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Stephen Nohlgren, Times Staff Writer

Stephen Nohlgren

Stephen writes about the Tampa Bay Rays' quest for a new baseball stadium, aging and other topics.

Phone: (727) 893-8442, or toll-free 1-800-333-7505, ext. 8442


  1. Analysis: Why sharing with the Rays could be key to a winning deal on Tropicana Field

    Local Government

    ST. PETERSBURG — City Council member Karl Nurse's question seemed so simple: If the Tampa Bay Rays plan to move to Tampa, why should the team benefit if St. Petersburg starts redeveloping Tropicana Field?

    Nurse says he never intended to scuttle a deal to let the Rays embark on a regional stadium search. But when Rays president Brian Auld gave a blunt response to the question this month, Nurse's colleagues got their backs up and voted the deal down....

    Council member Karl Nurse raised a question that grabbed attention.
  2. Rays' president strikes cooperative tone on stadium deal with St. Petersburg


    ST. PETERSBURG — A day after the City Council slammed the stadium door on the Tampa Bay Rays, two main players made pointed overtures toward reconciliation.

    "Despite the tally last night there seems to be good momentum toward reaching an agreement,'' Rays president of baseball operations Matt Silverman said Friday, referring to the council's 5-3 vote against a plan to let the team explore stadium sites in Hillsborough County....

    Mark Ferguson, owner of Ferg’s Sports Bar and Grill just across the street from the Trop, says the deal wasn’t good enough and he’s happy the council didn’t accept it.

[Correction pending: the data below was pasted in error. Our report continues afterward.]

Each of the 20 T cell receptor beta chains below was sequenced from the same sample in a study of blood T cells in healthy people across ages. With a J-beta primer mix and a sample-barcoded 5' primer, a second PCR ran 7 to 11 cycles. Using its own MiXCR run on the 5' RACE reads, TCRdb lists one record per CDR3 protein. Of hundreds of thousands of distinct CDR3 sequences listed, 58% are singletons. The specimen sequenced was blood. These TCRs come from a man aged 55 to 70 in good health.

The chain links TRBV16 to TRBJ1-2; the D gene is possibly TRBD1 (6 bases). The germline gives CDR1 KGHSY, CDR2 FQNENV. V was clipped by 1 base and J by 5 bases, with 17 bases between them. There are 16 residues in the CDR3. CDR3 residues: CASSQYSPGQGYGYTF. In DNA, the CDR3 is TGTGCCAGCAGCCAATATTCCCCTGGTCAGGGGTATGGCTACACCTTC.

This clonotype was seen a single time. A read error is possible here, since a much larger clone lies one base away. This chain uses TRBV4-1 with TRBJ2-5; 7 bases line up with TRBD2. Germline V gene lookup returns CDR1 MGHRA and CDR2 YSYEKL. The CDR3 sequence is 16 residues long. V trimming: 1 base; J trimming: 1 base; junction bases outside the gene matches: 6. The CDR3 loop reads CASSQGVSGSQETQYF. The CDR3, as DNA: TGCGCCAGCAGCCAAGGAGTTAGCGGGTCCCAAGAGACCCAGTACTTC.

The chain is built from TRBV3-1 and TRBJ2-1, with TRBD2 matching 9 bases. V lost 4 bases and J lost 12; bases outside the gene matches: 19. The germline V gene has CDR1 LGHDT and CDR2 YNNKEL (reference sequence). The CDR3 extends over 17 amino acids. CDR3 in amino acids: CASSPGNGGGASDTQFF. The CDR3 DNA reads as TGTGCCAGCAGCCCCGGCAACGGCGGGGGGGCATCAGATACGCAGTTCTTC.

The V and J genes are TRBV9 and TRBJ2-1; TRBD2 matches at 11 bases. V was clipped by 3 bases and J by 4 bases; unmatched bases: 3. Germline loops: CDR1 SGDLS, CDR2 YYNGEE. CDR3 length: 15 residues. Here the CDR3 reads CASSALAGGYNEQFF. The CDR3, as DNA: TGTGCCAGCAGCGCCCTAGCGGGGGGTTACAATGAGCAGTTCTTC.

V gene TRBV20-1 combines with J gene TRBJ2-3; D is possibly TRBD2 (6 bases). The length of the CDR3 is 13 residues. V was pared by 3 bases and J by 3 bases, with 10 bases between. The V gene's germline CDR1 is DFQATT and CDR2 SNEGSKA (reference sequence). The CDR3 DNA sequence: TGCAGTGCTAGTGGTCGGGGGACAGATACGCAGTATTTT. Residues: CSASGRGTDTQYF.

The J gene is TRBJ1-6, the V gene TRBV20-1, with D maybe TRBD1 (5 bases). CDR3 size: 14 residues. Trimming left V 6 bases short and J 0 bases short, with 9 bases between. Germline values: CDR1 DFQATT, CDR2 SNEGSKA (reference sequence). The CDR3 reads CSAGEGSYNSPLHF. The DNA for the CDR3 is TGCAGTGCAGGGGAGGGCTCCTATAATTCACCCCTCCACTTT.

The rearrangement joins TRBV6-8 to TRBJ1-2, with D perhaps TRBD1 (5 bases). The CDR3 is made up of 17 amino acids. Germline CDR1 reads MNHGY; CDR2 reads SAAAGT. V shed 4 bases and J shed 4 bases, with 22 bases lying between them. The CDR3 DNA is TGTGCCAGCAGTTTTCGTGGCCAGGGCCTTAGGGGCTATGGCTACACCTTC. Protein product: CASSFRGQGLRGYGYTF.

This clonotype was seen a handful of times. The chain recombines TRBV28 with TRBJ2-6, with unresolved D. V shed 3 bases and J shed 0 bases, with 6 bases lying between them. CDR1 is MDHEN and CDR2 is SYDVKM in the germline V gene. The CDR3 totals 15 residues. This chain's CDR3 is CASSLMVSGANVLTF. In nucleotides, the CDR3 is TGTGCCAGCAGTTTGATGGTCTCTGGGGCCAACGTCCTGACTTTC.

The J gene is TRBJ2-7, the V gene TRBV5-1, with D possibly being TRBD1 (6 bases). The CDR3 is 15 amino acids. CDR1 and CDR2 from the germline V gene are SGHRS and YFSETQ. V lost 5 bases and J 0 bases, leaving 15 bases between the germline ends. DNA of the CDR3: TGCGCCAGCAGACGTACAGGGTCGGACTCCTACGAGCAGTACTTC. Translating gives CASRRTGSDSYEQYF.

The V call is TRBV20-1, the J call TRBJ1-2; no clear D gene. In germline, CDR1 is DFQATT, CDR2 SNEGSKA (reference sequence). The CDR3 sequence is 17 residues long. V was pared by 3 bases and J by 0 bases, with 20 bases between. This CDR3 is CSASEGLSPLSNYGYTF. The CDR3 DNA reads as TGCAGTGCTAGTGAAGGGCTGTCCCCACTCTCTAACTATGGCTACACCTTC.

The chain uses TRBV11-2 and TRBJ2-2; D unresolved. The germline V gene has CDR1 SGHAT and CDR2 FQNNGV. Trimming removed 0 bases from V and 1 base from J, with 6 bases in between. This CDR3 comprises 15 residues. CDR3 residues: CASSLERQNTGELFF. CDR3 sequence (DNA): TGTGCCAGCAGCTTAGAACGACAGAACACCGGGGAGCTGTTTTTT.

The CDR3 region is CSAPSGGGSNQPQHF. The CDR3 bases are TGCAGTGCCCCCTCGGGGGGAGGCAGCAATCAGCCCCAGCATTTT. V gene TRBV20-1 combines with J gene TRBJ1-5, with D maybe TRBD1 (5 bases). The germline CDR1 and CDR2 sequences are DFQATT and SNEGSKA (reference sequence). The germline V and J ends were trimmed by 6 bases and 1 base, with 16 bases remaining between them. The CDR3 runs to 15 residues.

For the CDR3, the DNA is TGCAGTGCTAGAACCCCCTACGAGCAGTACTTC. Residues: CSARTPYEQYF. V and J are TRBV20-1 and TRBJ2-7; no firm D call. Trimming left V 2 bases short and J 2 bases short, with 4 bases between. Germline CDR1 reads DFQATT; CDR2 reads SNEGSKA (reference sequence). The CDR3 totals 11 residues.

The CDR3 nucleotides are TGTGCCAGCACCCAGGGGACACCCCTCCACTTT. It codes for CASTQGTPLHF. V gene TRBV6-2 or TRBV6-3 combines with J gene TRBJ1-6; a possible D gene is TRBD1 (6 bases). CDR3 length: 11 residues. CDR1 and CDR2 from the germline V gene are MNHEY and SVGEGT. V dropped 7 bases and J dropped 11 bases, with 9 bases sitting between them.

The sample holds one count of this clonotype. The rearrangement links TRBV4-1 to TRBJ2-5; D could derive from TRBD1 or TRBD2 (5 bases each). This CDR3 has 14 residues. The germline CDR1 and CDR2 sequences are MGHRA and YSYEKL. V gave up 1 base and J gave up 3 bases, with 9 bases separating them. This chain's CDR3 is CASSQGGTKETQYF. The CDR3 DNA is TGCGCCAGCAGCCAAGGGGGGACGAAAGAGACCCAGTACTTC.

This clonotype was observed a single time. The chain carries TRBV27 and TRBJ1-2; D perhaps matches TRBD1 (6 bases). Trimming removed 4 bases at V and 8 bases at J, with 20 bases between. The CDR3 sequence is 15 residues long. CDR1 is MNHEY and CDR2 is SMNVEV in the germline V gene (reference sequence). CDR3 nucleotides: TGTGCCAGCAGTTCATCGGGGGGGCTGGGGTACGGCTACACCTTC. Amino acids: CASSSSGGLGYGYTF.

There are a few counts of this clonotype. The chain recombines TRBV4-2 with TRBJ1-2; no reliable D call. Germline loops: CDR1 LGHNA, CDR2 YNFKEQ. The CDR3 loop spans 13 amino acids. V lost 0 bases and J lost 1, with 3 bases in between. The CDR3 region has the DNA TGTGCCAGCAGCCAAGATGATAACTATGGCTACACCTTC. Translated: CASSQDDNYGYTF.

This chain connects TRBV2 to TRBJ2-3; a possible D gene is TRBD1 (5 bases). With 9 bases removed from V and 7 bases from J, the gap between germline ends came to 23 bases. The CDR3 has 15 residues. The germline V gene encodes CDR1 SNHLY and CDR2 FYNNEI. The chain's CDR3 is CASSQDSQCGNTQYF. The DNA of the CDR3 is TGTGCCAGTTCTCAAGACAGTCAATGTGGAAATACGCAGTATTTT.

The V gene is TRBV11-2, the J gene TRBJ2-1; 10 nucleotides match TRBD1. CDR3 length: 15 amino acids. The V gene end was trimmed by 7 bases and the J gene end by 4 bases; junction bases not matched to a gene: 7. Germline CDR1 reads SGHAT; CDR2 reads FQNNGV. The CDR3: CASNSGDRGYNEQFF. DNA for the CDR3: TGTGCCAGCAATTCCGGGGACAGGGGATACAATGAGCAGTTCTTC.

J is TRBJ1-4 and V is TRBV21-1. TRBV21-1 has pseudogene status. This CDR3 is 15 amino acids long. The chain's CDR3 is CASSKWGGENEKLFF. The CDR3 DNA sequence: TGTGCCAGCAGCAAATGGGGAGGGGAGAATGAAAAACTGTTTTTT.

3. St. Petersburg City Council rejects Rays stadium search deal

    Local Government

    ST. PETERSBURG — The stadium standoff continues. Baseball's uncertain future in Tampa Bay has grown more complicated and — if possible — more testy.

    The St. Petersburg City Council on Thursday rejected an agreement negotiated by Mayor Rick Kriseman that would have given the Tampa Bay Rays three years to explore stadium sites in Hillsborough and Pinellas counties.

    Council members got their backs up when Rays president Brian Auld refused to yield an iota on development rights on Tropicana Field and other issues....

    Rays president Brian Auld addresses the St. Petersburg City Council as Mayor Rick Kriseman listens before the council voted on an agreement to let the team explore possible stadium sites in Hillsborough County.
  4. Vote on Rays stadium deal is delayed a week

    Local Government

    ST. PETERSBURG — A day after announcing what he called an unprecedented agreement to let the Tampa Bay Rays look for stadium sites in Hillsborough County, Mayor Rick Kriseman asked the City Council on Wednesday to delay a vote on the deal for a week.

    A vigorous lobbying effort by Kriseman and Rays executives fell short of persuading uneasy council members to support the complex deal right away. ...